Crunchy, fluffy roasties, silky-smooth mash, straight-out-the-ground new potatoes, chip-shop chips or crispy French fries, many will swear that potatoes always taste better if you’ve grown them yourself.
They’re a versatile, hearty, and staple crop that can thrive in the UK’s climate with the right care and preparation, and growing potatoes in Britain can be a rewarding endeavour for both seasoned gardeners and those new to the gardening scene.
So if you want to know when to sow potatoes in the UK, and also when to chit potatoes in the UK – we’ll explain what chitting is later in the article – this article aims to provide gardeners of all skill levels with comprehensive insights on how and when to plant potatoes in the UK.
When to Plant Potatoes in the UK
The key to a good crop is knowing when to sow potatoes. In the UK, the weather can play a huge part in determining the correct time to get them in the ground but generally speaking, the first crop of potatoes – known as ‘earlies’ – can be planted in mid-March and will usually be ready in about ten weeks.
The next crop – known as ‘second earlies’ – can be sown a couple of weeks later and take up to fifteen weeks, and maincrop potatoes such as King Edward, can be planted from mid-April to early May and can take as long as twenty weeks.
Understanding these differences is crucial for planning your planting schedule to ensure a continuous harvest throughout the growing season. In some parts of the UK, especially in colder regions, gardeners might need to wait until late March or early April to plant ‘earlies’ to avoid frost damage.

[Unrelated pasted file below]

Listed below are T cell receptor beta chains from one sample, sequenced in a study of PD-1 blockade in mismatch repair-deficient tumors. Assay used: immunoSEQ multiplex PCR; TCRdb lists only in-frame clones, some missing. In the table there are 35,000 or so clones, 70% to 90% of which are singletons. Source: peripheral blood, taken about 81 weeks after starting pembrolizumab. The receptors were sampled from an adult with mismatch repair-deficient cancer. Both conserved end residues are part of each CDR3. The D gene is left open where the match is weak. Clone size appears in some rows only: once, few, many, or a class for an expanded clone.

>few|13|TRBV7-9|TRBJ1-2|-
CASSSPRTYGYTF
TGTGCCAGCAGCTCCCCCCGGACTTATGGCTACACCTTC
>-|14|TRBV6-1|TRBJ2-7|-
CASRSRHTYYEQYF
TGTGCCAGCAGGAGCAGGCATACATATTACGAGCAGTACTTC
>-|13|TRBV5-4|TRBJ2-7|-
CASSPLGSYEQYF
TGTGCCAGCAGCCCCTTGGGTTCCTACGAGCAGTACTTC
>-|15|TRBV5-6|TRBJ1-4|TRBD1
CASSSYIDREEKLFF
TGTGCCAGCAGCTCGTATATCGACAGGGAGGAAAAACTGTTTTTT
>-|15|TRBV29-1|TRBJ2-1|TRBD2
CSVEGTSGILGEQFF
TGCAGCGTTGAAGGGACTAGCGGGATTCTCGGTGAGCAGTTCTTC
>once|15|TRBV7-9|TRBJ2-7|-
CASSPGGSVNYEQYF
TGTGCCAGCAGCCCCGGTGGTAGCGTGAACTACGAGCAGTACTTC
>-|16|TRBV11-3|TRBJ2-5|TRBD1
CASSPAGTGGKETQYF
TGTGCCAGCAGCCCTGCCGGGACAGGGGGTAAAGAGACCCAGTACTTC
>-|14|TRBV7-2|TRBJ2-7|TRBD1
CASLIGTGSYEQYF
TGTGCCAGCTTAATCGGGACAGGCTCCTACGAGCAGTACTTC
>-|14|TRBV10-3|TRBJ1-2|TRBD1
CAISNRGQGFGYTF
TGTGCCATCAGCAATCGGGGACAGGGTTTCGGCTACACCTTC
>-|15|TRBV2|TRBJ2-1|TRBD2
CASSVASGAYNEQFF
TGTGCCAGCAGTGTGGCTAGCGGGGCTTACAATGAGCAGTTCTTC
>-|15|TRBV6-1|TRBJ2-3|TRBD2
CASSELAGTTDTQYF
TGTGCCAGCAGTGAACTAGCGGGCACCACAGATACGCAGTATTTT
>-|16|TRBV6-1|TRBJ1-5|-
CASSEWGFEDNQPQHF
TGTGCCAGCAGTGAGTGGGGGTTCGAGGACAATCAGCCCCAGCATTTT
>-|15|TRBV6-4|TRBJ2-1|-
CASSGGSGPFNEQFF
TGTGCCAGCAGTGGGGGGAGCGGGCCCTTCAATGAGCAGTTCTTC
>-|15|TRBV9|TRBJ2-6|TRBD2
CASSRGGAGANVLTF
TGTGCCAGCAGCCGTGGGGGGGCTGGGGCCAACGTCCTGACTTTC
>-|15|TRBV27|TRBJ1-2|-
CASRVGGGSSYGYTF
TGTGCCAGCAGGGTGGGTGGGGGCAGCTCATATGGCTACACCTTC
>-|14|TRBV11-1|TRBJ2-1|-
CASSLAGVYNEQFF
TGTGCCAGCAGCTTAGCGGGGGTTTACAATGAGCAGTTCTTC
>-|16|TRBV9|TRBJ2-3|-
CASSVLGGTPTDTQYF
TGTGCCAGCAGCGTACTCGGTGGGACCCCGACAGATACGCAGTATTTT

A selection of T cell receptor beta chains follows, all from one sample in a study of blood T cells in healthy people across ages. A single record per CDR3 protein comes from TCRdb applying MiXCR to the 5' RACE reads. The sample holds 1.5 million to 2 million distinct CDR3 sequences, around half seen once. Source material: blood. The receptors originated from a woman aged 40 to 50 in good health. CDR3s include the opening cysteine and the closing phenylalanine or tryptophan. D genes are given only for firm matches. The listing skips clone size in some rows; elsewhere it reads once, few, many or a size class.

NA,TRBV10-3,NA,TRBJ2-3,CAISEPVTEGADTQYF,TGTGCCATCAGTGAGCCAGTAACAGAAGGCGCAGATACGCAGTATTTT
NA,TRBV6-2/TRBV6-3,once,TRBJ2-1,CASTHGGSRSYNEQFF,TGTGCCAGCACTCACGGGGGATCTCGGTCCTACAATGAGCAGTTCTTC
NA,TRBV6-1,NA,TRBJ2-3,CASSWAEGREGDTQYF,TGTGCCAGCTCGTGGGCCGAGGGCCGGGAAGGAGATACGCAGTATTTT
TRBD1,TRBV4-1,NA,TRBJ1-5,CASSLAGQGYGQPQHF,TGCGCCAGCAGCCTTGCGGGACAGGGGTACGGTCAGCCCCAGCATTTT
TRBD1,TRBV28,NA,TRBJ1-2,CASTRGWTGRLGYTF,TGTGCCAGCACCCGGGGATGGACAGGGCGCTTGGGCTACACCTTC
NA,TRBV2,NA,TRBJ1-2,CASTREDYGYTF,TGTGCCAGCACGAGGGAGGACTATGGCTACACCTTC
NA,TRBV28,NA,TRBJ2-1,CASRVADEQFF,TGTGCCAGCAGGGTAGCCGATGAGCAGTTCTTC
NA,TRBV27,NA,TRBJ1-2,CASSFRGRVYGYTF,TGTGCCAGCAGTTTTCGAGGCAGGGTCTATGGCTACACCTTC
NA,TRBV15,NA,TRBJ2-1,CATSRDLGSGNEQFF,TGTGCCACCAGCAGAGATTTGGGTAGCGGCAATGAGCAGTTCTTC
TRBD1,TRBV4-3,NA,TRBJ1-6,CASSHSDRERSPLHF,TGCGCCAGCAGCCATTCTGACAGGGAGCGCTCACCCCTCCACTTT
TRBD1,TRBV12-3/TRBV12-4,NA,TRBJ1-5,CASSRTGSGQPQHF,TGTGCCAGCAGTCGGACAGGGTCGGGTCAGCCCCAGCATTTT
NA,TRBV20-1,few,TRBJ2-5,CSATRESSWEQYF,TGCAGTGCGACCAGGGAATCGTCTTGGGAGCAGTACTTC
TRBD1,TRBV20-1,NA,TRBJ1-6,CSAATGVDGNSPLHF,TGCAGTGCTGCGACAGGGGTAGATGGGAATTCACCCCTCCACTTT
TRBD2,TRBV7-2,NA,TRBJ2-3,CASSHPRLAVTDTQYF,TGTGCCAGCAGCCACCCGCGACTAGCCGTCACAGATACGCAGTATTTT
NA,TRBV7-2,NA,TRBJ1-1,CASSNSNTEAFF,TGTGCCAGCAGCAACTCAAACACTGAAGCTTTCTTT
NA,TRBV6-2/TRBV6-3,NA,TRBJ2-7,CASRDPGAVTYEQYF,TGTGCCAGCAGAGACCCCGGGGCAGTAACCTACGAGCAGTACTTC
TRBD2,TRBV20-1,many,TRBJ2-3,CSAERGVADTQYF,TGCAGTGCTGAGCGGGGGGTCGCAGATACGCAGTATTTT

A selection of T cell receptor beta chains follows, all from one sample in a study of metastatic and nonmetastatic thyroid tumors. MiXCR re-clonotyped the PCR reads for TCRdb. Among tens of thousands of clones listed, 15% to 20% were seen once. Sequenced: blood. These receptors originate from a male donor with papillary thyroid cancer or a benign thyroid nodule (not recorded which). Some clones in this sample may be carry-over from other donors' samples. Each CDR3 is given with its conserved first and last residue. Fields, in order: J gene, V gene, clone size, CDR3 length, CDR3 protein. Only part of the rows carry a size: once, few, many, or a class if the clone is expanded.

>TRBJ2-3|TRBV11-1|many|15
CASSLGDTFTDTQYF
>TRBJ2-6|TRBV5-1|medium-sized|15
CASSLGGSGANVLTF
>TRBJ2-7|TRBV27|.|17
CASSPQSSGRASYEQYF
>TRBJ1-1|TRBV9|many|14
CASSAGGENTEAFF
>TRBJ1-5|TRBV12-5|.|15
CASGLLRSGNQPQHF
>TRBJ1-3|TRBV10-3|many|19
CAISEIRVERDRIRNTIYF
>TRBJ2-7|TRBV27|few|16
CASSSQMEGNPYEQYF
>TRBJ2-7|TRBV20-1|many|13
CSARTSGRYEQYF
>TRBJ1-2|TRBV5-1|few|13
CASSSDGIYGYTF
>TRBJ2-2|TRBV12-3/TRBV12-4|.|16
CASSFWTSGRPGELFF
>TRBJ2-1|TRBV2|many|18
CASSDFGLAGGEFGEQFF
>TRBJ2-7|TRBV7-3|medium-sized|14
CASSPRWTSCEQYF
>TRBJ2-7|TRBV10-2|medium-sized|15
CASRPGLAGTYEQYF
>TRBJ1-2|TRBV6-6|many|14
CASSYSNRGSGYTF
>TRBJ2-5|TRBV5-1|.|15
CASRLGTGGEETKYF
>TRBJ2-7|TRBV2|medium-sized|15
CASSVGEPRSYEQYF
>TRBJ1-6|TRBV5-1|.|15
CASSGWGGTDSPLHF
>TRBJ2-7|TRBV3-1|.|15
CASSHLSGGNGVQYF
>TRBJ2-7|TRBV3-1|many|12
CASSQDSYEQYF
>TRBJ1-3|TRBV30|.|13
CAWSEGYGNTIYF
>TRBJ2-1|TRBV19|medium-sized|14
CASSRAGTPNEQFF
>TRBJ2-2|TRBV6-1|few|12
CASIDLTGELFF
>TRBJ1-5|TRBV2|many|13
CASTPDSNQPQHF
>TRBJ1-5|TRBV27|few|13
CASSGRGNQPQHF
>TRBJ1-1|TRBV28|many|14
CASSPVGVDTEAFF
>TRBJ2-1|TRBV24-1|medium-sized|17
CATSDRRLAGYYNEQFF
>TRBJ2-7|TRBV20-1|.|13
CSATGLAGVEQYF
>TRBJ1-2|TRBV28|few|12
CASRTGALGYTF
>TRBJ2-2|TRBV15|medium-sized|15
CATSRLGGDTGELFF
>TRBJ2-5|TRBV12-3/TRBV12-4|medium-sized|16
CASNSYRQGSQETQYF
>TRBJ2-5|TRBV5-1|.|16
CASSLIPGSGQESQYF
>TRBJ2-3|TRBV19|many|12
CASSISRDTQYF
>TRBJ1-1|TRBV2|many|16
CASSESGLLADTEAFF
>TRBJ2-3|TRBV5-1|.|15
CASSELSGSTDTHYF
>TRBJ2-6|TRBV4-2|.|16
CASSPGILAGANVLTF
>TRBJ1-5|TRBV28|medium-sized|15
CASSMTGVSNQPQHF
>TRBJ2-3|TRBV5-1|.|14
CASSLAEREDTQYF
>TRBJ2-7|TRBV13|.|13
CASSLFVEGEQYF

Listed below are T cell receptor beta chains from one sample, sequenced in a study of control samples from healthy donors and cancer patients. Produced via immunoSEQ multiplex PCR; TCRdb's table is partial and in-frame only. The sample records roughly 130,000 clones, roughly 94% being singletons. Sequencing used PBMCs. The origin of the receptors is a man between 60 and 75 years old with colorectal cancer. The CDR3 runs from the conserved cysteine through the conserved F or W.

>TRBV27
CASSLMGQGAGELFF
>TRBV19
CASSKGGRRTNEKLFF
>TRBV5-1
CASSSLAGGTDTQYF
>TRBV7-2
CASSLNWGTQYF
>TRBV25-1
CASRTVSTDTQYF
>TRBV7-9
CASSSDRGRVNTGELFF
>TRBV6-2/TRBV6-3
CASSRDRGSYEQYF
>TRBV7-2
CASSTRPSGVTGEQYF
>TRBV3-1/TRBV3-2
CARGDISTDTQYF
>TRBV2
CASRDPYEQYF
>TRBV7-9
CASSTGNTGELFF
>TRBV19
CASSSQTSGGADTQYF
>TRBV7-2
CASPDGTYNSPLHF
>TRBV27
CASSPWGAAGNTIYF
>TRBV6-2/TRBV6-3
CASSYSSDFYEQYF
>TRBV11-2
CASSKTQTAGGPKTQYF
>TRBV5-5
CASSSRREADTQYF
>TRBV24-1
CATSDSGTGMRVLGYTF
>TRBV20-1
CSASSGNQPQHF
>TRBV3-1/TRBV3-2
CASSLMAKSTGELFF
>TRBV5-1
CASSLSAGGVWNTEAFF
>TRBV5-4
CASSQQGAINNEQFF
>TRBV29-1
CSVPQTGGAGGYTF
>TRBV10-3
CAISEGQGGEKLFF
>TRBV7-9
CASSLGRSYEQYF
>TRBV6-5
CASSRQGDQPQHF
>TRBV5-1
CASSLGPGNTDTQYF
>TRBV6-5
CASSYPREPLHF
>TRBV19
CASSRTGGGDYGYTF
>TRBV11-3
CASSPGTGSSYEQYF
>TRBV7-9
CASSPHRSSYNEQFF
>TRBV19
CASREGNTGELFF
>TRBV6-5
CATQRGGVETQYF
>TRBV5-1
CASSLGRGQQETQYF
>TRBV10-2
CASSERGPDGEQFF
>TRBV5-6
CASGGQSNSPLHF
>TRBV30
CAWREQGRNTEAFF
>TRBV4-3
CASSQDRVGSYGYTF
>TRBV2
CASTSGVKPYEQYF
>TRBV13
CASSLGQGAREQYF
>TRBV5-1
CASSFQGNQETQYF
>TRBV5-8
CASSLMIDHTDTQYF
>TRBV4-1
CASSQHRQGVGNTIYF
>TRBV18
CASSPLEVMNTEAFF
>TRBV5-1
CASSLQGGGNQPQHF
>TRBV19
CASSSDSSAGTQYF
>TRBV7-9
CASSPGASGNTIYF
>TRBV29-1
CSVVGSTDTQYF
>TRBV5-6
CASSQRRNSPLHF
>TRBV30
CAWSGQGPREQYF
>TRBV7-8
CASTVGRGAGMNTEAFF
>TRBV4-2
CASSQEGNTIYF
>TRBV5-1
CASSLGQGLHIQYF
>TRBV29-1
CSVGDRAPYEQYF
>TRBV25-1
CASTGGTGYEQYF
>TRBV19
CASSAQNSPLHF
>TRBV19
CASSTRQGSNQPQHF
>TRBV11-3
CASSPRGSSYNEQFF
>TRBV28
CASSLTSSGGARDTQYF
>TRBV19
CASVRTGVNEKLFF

What is Chitting?
Knowing when to chit potatoes in the UK can make the difference between an average harvest and a bumper harvest.
Chitting is the process of pre-sprouting seed potatoes before planting them in the ground. To chit potatoes, place them in a cool, bright, frost-free area (like a windowsill) with plenty of natural light around early to mid-February.
Arrange the seed potatoes with the end that has the most ‘eyes’ (small indentations from which sprouts will grow) facing upwards. This can be done using an egg carton or a shallow box to hold them in place.
Over a period of about 4-6 weeks, you’ll notice small shoots beginning to emerge from the eyes. Once these shoots are about two centimetres (one inch) long, your potatoes are ready to be planted. This pre-sprouting process helps to give the potatoes a head start, leading to earlier and potentially larger crops.
While this is a good guideline, it’s important to note that the timing should be adjusted based on the planned planting date. As we mentioned, chitting usually takes 4-6 weeks, so you should time it so that the sprouted potatoes are ready to plant at the optimal time for their specific region.
How to Grow Potatoes in the UK
Planting potatoes is a straightforward process that can yield a generous harvest with a bit of care and attention. Here’s a basic step-by-step guide to get you started.
Choose Your Potatoes
Whether it’s earlies, second earlies, or maincrop, decide what potato varieties you want to grow based on your harvesting – and eating – preference. Early varieties are great for new potatoes in the summer, while maincrop varieties are harvested later.